The DPA retails for AUD$79.95 and is programmed with a separately available Hand Controller which costs AUD$59.95 - both kits supplied requiring electronic assembly. Alternatively, the Hand Controller can be bought pre-assembled and tested for AUD$139.

See Digital Pulse Adjuster, Part 1and Digital Pulse Adjuster, Part 2for more details on the DPA.

Independent Electronic Boost Control (IEBC)

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Another release from Silicon Chip is the IEBC – a standalone boost controller that can be used on any EFI turbo car.

The IEBC is a trick bit of gear that receives information on injector duty cycle (which is closely related to engine load) and allows you to program a corresponding duty cycle output to drive a boost control solenoid. The output frequency from the IEBC is 10Hz, which allows you to use pretty well any garden variety OE boost solenoid. And, interestingly, the solenoid is not intended to be configured as a bleed – instead, it is placed in-line between the compressor outlet and wastegate actuator. When the solenoid is un-powered it is closed and no pressure can reach the wastegate actuator and, conversely, when the solenoid is pulsed it allows pressure to reach the actuator and boost pressure is controlled.

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This graph shows the IEBC map used to control boost pressure on a Japanese import Nissan Maxima Turbo. The map shows that at light engine loads (up load site 28), the IEBC outputs nothing so the wastegate is kept closed. Then, as the turbo spools up, the IEBC sends up to a 44 percent duty cycle to the solenoid to achieve a maximum desired boost level of 11 psi. Near the engine’s maximum output, the efficiency of the factory turbocharger begins to drop off and the wastegate is almost closed to maintain steady boost pressure. This map achieved a steady 11 psi boost to redline.

The IEBC retails for AUD$79.95 unassembled (or AUD$279.99 pre-built) and you’ll need to pay another AUD$59.95 (or AUD$139 pre-built) for the associated Hand Controller. This means an all-up price ranging from AUD$139.90 and AUD$418.99.

Note that this is not a system for beginners – we suggest it only if you have experience tuning other boost control systems and understand how easy it is to accidentally over-boost an engine.

For more on the IEBC, check out The Independent Electronic Boost Control, Part 1and The Independent Electronic Boost Control, Part 2.

TurboSmart e-Boost

The most sophisticated boost controller we’ve tested – and by far the most expensive – is the TurboSmart e-Boost.

The e-Boost is a stand-alone electronic boost controller which constantly monitors manifold pressure to ensure rock-steady boost all the way to the redline. This is known as a closed-loop boost controller – it monitors manifold pressure for feedback and adjusts the wastegate accordingly.

In addition to controlling boost pressure, the e-Boost incorporates a boost gauge (with a peak recall function), an overboost alarm, overboost shutdown and an auxiliary output which can be used to trigger intercooler water sprays at whatever you chose. You can also program three different boost pressures.

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Installation is pretty detailed but anyone with a good knowledge of turbo systems should be able to get through it using care. First, the e-Boost unit should be mounted inside the cabin - preferably somewhere where it’s not an attraction for thieves. Next, you’ll need to run a hose through to the engine bay and connect it to a supplied boost solenoid. Note - if your car is equipped with factory electronic boost control, this circuit should now be disabled. Now use the supplied hoses to connect the new boost solenoid between the compressor outlet and wastegate actuator. That’s the plumbing completed. Wiring involves connection to a switched 12V power supply, earth, two connections to the new solenoid and a connection for night-time illumination.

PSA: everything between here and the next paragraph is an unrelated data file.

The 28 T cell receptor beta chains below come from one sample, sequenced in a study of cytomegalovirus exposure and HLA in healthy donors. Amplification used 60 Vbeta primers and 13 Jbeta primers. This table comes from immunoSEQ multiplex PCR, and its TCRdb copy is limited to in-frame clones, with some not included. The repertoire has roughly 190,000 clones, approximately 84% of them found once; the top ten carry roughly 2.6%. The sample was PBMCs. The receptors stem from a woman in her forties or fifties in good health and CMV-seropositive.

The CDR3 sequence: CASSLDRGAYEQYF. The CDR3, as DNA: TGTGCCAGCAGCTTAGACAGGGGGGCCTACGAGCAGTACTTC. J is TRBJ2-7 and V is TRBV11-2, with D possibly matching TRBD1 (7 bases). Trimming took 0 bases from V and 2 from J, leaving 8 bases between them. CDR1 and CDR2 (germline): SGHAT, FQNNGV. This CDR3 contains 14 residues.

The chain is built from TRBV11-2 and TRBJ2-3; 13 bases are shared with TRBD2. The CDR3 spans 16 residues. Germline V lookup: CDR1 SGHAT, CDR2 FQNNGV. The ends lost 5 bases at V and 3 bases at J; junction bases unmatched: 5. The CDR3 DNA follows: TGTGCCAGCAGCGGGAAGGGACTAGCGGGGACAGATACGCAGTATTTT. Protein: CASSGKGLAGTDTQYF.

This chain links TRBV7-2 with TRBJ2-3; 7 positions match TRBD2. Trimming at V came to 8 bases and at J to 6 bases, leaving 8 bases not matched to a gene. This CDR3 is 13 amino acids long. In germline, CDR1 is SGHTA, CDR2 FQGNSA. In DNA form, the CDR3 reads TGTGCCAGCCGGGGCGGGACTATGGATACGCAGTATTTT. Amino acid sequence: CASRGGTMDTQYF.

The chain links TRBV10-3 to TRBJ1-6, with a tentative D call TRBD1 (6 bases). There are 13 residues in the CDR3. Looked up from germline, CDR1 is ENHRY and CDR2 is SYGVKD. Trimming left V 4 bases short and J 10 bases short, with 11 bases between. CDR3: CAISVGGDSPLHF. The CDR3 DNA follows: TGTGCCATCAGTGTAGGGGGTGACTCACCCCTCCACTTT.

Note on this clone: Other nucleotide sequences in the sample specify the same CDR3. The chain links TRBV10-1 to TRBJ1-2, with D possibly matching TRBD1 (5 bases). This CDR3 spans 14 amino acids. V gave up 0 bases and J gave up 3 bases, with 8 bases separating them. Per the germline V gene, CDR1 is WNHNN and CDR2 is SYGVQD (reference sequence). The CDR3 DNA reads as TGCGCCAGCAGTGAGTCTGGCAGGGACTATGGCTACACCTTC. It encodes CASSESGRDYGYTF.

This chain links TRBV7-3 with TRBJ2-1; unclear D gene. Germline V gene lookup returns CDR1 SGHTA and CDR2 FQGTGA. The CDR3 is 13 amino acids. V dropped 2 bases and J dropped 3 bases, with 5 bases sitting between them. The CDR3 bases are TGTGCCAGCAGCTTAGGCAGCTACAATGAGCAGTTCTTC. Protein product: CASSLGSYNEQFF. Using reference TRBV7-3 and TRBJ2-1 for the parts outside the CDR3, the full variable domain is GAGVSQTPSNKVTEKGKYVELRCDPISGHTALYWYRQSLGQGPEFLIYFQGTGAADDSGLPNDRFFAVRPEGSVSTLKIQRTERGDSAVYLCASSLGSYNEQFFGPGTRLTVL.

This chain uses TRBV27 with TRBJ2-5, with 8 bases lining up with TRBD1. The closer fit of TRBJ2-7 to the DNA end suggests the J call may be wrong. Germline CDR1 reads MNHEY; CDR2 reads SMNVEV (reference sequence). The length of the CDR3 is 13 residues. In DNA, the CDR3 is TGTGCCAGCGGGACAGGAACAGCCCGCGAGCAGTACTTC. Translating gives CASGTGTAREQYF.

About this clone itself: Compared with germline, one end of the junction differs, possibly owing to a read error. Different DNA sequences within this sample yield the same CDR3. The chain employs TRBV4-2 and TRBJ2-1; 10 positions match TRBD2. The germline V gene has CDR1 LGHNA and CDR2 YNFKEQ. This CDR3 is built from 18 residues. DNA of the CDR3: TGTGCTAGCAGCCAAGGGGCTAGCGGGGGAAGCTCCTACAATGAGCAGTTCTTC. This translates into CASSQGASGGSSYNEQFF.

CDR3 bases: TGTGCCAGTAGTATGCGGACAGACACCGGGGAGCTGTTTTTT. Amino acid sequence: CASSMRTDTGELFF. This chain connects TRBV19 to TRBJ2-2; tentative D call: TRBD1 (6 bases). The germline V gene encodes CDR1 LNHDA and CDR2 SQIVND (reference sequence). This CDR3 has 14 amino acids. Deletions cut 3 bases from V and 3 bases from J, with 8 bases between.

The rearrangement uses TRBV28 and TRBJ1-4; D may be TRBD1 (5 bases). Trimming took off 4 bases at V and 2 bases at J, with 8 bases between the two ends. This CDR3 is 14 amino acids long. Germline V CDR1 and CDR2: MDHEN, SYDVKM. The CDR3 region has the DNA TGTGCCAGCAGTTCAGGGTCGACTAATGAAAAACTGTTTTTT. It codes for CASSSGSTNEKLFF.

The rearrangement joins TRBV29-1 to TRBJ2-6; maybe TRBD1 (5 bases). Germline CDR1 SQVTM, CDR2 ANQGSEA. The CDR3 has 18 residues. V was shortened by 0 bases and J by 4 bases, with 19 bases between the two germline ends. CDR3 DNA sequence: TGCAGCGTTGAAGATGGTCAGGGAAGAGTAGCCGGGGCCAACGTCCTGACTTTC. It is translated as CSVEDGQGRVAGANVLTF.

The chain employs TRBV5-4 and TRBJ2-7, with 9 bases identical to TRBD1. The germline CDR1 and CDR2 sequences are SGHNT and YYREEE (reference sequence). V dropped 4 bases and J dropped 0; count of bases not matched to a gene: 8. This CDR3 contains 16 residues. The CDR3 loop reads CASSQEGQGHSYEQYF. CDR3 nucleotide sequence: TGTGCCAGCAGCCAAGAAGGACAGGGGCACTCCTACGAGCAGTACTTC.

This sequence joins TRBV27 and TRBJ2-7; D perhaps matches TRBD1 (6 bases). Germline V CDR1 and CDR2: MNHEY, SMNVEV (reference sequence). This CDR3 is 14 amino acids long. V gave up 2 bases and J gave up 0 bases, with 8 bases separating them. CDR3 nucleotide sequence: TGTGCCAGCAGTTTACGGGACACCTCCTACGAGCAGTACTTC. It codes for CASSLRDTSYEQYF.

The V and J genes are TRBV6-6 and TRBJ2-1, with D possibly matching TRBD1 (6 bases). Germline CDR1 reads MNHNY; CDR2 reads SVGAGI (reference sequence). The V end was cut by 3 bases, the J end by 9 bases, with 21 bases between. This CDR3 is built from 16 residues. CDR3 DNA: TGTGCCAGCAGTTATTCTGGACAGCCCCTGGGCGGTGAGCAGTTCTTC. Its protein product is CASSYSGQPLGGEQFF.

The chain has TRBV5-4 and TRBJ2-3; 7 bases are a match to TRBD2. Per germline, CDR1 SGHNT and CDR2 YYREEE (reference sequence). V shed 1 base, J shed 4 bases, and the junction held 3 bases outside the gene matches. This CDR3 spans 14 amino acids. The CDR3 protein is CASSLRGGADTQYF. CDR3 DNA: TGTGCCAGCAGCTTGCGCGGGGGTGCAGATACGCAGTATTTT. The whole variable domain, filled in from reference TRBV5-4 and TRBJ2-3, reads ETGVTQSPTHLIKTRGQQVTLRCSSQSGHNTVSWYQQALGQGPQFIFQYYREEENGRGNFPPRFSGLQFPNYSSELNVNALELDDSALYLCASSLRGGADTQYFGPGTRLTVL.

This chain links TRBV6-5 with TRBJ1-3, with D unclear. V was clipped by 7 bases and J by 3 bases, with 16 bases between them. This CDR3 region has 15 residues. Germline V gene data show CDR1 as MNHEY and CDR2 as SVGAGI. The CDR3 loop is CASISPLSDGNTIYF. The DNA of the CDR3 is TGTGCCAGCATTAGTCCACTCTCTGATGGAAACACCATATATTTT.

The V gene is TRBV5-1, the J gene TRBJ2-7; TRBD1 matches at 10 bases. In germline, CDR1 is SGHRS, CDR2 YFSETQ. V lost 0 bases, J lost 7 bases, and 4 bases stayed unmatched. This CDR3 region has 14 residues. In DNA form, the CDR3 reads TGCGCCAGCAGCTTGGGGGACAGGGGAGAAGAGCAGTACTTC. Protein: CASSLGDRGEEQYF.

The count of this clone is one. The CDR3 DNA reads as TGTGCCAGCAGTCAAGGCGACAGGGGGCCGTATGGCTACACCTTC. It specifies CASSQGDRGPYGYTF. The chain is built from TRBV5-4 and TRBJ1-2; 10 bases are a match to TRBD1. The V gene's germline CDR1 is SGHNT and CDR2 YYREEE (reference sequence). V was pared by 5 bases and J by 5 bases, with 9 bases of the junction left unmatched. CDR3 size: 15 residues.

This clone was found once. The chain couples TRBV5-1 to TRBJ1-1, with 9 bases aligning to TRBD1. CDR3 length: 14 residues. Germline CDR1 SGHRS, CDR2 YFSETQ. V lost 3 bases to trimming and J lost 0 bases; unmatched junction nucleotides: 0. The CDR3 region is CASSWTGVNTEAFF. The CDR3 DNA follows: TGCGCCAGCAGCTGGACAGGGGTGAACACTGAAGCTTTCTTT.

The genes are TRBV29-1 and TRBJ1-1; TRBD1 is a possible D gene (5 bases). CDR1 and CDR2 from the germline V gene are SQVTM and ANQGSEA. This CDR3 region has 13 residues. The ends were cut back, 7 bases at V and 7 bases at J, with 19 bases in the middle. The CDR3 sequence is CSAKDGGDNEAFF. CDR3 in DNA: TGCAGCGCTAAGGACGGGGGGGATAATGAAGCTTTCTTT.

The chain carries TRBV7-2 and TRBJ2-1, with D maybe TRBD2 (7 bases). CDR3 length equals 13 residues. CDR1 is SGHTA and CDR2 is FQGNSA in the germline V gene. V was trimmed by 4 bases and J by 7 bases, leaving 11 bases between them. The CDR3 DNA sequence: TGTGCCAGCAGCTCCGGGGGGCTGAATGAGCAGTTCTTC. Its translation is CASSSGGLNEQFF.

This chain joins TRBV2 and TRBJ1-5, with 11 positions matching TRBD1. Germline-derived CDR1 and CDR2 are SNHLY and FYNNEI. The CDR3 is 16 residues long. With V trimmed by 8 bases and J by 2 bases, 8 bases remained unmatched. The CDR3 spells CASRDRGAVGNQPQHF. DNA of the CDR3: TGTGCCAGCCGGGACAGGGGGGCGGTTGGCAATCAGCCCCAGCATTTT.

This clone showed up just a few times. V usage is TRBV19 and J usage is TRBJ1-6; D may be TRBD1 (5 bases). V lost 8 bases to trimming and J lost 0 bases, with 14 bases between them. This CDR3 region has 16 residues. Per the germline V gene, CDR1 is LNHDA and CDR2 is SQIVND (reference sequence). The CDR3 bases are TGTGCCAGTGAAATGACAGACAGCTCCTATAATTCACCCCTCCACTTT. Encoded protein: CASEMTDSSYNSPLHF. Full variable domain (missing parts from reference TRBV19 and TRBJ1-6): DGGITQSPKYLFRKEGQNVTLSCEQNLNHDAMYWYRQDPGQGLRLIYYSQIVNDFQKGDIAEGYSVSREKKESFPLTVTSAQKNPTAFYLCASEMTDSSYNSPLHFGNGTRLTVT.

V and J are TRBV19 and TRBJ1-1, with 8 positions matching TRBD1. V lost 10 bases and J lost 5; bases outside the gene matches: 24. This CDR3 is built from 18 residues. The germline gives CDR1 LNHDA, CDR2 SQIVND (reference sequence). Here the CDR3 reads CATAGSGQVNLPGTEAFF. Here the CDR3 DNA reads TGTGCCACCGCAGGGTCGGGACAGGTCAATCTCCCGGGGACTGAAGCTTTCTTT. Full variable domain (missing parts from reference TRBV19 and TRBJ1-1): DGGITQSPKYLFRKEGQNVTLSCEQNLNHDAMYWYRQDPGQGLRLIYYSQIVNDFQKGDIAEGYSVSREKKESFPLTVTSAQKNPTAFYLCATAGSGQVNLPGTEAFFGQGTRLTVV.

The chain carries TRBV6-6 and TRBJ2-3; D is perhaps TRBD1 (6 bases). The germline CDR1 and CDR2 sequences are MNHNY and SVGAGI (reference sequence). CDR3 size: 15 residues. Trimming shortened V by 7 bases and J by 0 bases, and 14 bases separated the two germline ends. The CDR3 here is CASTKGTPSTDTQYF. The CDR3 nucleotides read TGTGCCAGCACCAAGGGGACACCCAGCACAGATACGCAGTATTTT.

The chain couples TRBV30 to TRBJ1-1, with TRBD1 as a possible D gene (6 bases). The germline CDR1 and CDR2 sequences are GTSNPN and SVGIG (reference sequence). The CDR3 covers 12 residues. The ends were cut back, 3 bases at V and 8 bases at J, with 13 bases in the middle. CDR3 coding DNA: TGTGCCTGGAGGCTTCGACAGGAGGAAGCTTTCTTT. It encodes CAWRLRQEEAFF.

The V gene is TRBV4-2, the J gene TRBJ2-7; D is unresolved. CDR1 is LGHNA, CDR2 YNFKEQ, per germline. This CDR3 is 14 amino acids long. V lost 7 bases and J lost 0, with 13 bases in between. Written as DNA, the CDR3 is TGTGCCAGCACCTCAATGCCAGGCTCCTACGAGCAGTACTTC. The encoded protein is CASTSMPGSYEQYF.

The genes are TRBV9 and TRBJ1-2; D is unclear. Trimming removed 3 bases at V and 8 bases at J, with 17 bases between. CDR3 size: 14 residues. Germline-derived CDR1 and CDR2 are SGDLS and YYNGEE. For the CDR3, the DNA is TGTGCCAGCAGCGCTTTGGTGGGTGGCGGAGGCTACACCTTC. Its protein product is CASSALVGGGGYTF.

To achieve your desired boost pressure you need to program a ‘set point’ between 99 and 0 - start off with a low number to ensure the engine doesn’t over-boost. The set point should then be incrementally raised until you arrive at your desired boost level. Next, you need to program the so-called ‘gate pressure’ – the boost pressure at which the wastegate begins to open and, therefore, the rate of boost rise. Following this, you can enter the e-Boost’s various alarm and shut-down values and, if required, an axillary output.

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Currently selling for around AUD$750, we’ve proven that the TurboSmart e-Boost does a spot-on job of maintaining constant boost pressure regardless of temperature and gear position. It also has the benefit of user-definable wastegate creep, though we think the head unit is a tad fiddly to operate and too large for easy mounting.

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See e-Boost Evaluation for our test of the e-Boost. Note that an updated e-Boost2 (seen here) has recently been released boasting a tacho, shift light, a two-dimensional programmable output and more. Price remains similar to the first generation unit.


In an article like this we must emphasise that increasing turbo boost pressure is an easy way to destroy an engine.

If you are unsure about any aspect of installing and tuning a boost control system – which includes listening for detonation and monitoring air-fuel ratios – we suggest that you enlist a performance workshop to do the job for you.

So there you have it – everything from the cheapest and easiest Do-It-Yourself boost controllers to the most sophisticated and expensive. If you chose wisely, you should be able to achieve exactly what you want for minimum $ and effort. So get boosting!